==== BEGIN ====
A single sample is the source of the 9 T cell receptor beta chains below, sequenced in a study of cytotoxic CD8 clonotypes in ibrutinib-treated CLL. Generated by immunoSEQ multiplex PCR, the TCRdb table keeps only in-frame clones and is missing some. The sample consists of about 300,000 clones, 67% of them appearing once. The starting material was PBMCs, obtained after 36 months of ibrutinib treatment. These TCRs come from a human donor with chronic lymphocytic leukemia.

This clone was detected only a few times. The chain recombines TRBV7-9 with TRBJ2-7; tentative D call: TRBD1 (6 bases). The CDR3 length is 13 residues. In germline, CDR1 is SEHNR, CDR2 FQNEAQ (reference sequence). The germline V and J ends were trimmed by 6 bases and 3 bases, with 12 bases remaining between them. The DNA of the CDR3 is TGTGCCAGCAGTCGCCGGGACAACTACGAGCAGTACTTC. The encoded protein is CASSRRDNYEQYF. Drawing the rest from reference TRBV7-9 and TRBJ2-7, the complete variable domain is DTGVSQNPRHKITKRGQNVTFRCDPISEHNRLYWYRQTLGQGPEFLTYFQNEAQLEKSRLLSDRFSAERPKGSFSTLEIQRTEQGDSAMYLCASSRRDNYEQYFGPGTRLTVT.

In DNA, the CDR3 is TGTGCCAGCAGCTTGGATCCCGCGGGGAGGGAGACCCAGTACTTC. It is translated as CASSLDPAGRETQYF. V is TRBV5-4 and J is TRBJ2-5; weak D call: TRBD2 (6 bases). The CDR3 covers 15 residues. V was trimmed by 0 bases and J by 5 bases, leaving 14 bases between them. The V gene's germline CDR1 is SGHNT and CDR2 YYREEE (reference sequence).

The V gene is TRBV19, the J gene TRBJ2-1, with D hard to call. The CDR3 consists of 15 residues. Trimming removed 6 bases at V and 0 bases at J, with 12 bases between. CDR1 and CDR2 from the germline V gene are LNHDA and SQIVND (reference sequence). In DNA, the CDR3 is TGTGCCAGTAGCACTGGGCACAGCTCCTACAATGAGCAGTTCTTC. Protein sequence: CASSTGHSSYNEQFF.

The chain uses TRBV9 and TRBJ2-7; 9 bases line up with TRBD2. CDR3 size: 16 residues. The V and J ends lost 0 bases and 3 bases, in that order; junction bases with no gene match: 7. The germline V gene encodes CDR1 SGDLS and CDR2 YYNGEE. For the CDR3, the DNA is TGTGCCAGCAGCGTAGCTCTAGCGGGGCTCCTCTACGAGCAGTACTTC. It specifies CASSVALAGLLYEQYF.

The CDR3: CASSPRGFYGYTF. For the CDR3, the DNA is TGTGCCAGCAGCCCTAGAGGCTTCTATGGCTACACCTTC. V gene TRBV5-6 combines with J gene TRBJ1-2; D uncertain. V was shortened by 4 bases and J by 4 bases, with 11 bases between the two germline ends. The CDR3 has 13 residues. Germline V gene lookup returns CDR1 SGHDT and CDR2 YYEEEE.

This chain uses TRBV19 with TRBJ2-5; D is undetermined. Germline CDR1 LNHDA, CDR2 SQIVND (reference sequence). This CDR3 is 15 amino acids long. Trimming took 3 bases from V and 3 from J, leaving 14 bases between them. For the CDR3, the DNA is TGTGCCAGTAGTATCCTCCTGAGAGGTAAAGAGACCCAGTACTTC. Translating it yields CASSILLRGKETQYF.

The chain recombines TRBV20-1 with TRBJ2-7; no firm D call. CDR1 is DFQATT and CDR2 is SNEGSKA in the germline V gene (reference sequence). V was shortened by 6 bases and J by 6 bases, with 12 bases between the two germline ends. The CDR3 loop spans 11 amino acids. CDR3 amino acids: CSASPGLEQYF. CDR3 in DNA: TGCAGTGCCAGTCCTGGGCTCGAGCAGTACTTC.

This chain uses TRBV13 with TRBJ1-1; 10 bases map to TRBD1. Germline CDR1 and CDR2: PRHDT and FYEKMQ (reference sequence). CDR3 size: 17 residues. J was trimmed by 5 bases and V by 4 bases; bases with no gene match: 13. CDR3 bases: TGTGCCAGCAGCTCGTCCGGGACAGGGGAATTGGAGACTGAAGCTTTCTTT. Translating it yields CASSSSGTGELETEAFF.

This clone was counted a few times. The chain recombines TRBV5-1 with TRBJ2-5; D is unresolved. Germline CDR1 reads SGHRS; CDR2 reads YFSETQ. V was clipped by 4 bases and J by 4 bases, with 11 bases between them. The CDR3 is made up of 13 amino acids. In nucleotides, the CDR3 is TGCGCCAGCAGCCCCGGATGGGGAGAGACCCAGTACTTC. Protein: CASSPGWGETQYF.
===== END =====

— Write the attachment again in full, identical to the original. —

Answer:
A single sample is the source of the 9 T cell receptor beta chains below, sequenced in a study of cytotoxic CD8 clonotypes in ibrutinib-treated CLL. Generated by immunoSEQ multiplex PCR, the TCRdb table keeps only in-frame clones and is missing some. The sample consists of about 300,000 clones, 67% of them appearing once. The starting material was PBMCs, obtained after 36 months of ibrutinib treatment. These TCRs come from a human donor with chronic lymphocytic leukemia.

This clone was detected only a few times. The chain recombines TRBV7-9 with TRBJ2-7; tentative D call: TRBD1 (6 bases). The CDR3 length is 13 residues. In germline, CDR1 is SEHNR, CDR2 FQNEAQ (reference sequence). The germline V and J ends were trimmed by 6 bases and 3 bases, with 12 bases remaining between them. The DNA of the CDR3 is TGTGCCAGCAGTCGCCGGGACAACTACGAGCAGTACTTC. The encoded protein is CASSRRDNYEQYF. Drawing the rest from reference TRBV7-9 and TRBJ2-7, the complete variable domain is DTGVSQNPRHKITKRGQNVTFRCDPISEHNRLYWYRQTLGQGPEFLTYFQNEAQLEKSRLLSDRFSAERPKGSFSTLEIQRTEQGDSAMYLCASSRRDNYEQYFGPGTRLTVT.

In DNA, the CDR3 is TGTGCCAGCAGCTTGGATCCCGCGGGGAGGGAGACCCAGTACTTC. It is translated as CASSLDPAGRETQYF. V is TRBV5-4 and J is TRBJ2-5; weak D call: TRBD2 (6 bases). The CDR3 covers 15 residues. V was trimmed by 0 bases and J by 5 bases, leaving 14 bases between them. The V gene's germline CDR1 is SGHNT and CDR2 YYREEE (reference sequence).

The V gene is TRBV19, the J gene TRBJ2-1, with D hard to call. The CDR3 consists of 15 residues. Trimming removed 6 bases at V and 0 bases at J, with 12 bases between. CDR1 and CDR2 from the germline V gene are LNHDA and SQIVND (reference sequence). In DNA, the CDR3 is TGTGCCAGTAGCACTGGGCACAGCTCCTACAATGAGCAGTTCTTC. Protein sequence: CASSTGHSSYNEQFF.

The chain uses TRBV9 and TRBJ2-7; 9 bases line up with TRBD2. CDR3 size: 16 residues. The V and J ends lost 0 bases and 3 bases, in that order; junction bases with no gene match: 7. The germline V gene encodes CDR1 SGDLS and CDR2 YYNGEE. For the CDR3, the DNA is TGTGCCAGCAGCGTAGCTCTAGCGGGGCTCCTCTACGAGCAGTACTTC. It specifies CASSVALAGLLYEQYF.

The CDR3: CASSPRGFYGYTF. For the CDR3, the DNA is TGTGCCAGCAGCCCTAGAGGCTTCTATGGCTACACCTTC. V gene TRBV5-6 combines with J gene TRBJ1-2; D uncertain. V was shortened by 4 bases and J by 4 bases, with 11 bases between the two germline ends. The CDR3 has 13 residues. Germline V gene lookup returns CDR1 SGHDT and CDR2 YYEEEE.

This chain uses TRBV19 with TRBJ2-5; D is undetermined. Germline CDR1 LNHDA, CDR2 SQIVND (reference sequence). This CDR3 is 15 amino acids long. Trimming took 3 bases from V and 3 from J, leaving 14 bases between them. For the CDR3, the DNA is TGTGCCAGTAGTATCCTCCTGAGAGGTAAAGAGACCCAGTACTTC. Translating it yields CASSILLRGKETQYF.

The chain recombines TRBV20-1 with TRBJ2-7; no firm D call. CDR1 is DFQATT and CDR2 is SNEGSKA in the germline V gene (reference sequence). V was shortened by 6 bases and J by 6 bases, with 12 bases between the two germline ends. The CDR3 loop spans 11 amino acids. CDR3 amino acids: CSASPGLEQYF. CDR3 in DNA: TGCAGTGCCAGTCCTGGGCTCGAGCAGTACTTC.

This chain uses TRBV13 with TRBJ1-1; 10 bases map to TRBD1. Germline CDR1 and CDR2: PRHDT and FYEKMQ (reference sequence). CDR3 size: 17 residues. J was trimmed by 5 bases and V by 4 bases; bases with no gene match: 13. CDR3 bases: TGTGCCAGCAGCTCGTCCGGGACAGGGGAATTGGAGACTGAAGCTTTCTTT. Translating it yields CASSSSGTGELETEAFF.

This clone was counted a few times. The chain recombines TRBV5-1 with TRBJ2-5; D is unresolved. Germline CDR1 reads SGHRS; CDR2 reads YFSETQ. V was clipped by 4 bases and J by 4 bases, with 11 bases between them. The CDR3 is made up of 13 amino acids. In nucleotides, the CDR3 is TGCGCCAGCAGCCCCGGATGGGGAGAGACCCAGTACTTC. Protein: CASSPGWGETQYF.